Living Will

A Living Will is a document in which you tell your physician or other health care providers whether or not you want life-sustaining procedures or treatments to be given to you if you are terminally ill or in a permanent unconscious state.

You will be considered terminally ill if you have an incurable condition for which medical treatment will only prolong the dying process and without the treatment, death will occur in a relatively short time.

A permanent unconscious state means that the individual is in a permanent coma which was caused by either illness, injury or disease. While in a coma, the individual is totally unaware of themselves, their surroundings and environment and to a reasonable medical certainty, there can be no recovery.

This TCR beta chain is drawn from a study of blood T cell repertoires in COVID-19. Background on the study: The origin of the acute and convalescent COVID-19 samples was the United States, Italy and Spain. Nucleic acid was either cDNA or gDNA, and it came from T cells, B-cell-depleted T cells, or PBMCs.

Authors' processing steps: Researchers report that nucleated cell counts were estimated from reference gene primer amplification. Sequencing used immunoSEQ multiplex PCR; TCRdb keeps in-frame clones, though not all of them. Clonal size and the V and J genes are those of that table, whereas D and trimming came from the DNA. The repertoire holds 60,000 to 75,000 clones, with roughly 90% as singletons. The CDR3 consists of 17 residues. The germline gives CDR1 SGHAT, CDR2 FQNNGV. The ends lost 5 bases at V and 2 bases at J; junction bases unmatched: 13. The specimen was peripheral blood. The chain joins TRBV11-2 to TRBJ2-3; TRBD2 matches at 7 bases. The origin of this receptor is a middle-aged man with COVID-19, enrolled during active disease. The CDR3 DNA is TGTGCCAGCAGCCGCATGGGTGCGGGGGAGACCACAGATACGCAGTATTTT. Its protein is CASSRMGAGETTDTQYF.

The Living Will only goes into effect when (1) your physician has a copy of it, and (2) your physician and another physician conclude that you can no longer make your own health care decisions, and (3) your physician and another physician have determined that you have a terminal condition or are in a permanent unconscious state.

In order for the Living Will to be valid, you must sign and date the Living Will. If you are unable to sign, someone else can sign the document in your presence and at your direction.

Once the document is signed, then it must be witnessed by 2 qualified adults. However, at least one of these witnesses cannot be a beneficiary of your estate at the time of your death. If you are in a skilled nursing care facility or a long term health care facility, at least one of the witnesses must be a patient advocate or ombudsman designated by the California State Department of Aging.

The only people who CANNOT witness your signature are: (1) a health care provider or an employee of a health care provider; (2) an operator or an employee of an operator of a community care facility; or (3) an operator or an employee of an operator of a residential care facility for the elderly.